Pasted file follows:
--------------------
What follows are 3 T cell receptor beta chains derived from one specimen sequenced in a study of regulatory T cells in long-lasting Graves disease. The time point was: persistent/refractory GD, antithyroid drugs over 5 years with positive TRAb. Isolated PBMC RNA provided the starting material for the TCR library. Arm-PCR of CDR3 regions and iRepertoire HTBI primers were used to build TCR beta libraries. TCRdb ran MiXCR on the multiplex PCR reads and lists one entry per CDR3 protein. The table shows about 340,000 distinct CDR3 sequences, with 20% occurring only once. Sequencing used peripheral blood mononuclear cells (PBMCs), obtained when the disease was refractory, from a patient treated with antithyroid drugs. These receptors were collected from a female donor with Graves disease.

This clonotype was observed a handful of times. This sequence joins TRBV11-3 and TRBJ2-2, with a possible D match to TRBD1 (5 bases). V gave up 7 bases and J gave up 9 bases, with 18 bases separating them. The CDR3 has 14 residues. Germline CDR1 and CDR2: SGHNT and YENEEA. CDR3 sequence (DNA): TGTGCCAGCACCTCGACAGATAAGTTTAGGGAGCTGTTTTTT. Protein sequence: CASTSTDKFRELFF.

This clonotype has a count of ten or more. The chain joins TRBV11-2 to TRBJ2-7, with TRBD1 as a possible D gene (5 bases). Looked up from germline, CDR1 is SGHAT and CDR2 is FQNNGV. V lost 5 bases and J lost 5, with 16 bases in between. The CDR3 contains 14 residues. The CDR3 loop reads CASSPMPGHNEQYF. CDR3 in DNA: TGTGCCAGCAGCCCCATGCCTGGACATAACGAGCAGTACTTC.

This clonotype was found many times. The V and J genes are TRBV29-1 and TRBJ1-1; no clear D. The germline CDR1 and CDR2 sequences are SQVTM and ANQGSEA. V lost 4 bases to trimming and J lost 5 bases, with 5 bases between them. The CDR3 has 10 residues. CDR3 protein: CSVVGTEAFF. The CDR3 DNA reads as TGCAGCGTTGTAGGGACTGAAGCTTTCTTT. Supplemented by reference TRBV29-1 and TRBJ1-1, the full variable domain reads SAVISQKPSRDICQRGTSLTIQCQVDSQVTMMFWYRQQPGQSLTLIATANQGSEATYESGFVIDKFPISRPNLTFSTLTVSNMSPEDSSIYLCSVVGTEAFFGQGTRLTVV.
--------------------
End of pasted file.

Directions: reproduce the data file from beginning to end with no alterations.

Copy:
What follows are 3 T cell receptor beta chains derived from one specimen sequenced in a study of regulatory T cells in long-lasting Graves disease. The time point was: persistent/refractory GD, antithyroid drugs over 5 years with positive TRAb. Isolated PBMC RNA provided the starting material for the TCR library. Arm-PCR of CDR3 regions and iRepertoire HTBI primers were used to build TCR beta libraries. TCRdb ran MiXCR on the multiplex PCR reads and lists one entry per CDR3 protein. The table shows about 340,000 distinct CDR3 sequences, with 20% occurring only once. Sequencing used peripheral blood mononuclear cells (PBMCs), obtained when the disease was refractory, from a patient treated with antithyroid drugs. These receptors were collected from a female donor with Graves disease.

This clonotype was observed a handful of times. This sequence joins TRBV11-3 and TRBJ2-2, with a possible D match to TRBD1 (5 bases). V gave up 7 bases and J gave up 9 bases, with 18 bases separating them. The CDR3 has 14 residues. Germline CDR1 and CDR2: SGHNT and YENEEA. CDR3 sequence (DNA): TGTGCCAGCACCTCGACAGATAAGTTTAGGGAGCTGTTTTTT. Protein sequence: CASTSTDKFRELFF.

This clonotype has a count of ten or more. The chain joins TRBV11-2 to TRBJ2-7, with TRBD1 as a possible D gene (5 bases). Looked up from germline, CDR1 is SGHAT and CDR2 is FQNNGV. V lost 5 bases and J lost 5, with 16 bases in between. The CDR3 contains 14 residues. The CDR3 loop reads CASSPMPGHNEQYF. CDR3 in DNA: TGTGCCAGCAGCCCCATGCCTGGACATAACGAGCAGTACTTC.

This clonotype was found many times. The V and J genes are TRBV29-1 and TRBJ1-1; no clear D. The germline CDR1 and CDR2 sequences are SQVTM and ANQGSEA. V lost 4 bases to trimming and J lost 5 bases, with 5 bases between them. The CDR3 has 10 residues. CDR3 protein: CSVVGTEAFF. The CDR3 DNA reads as TGCAGCGTTGTAGGGACTGAAGCTTTCTTT. Supplemented by reference TRBV29-1 and TRBJ1-1, the full variable domain reads SAVISQKPSRDICQRGTSLTIQCQVDSQVTMMFWYRQQPGQSLTLIATANQGSEATYESGFVIDKFPISRPNLTFSTLTVSNMSPEDSSIYLCSVVGTEAFFGQGTRLTVV.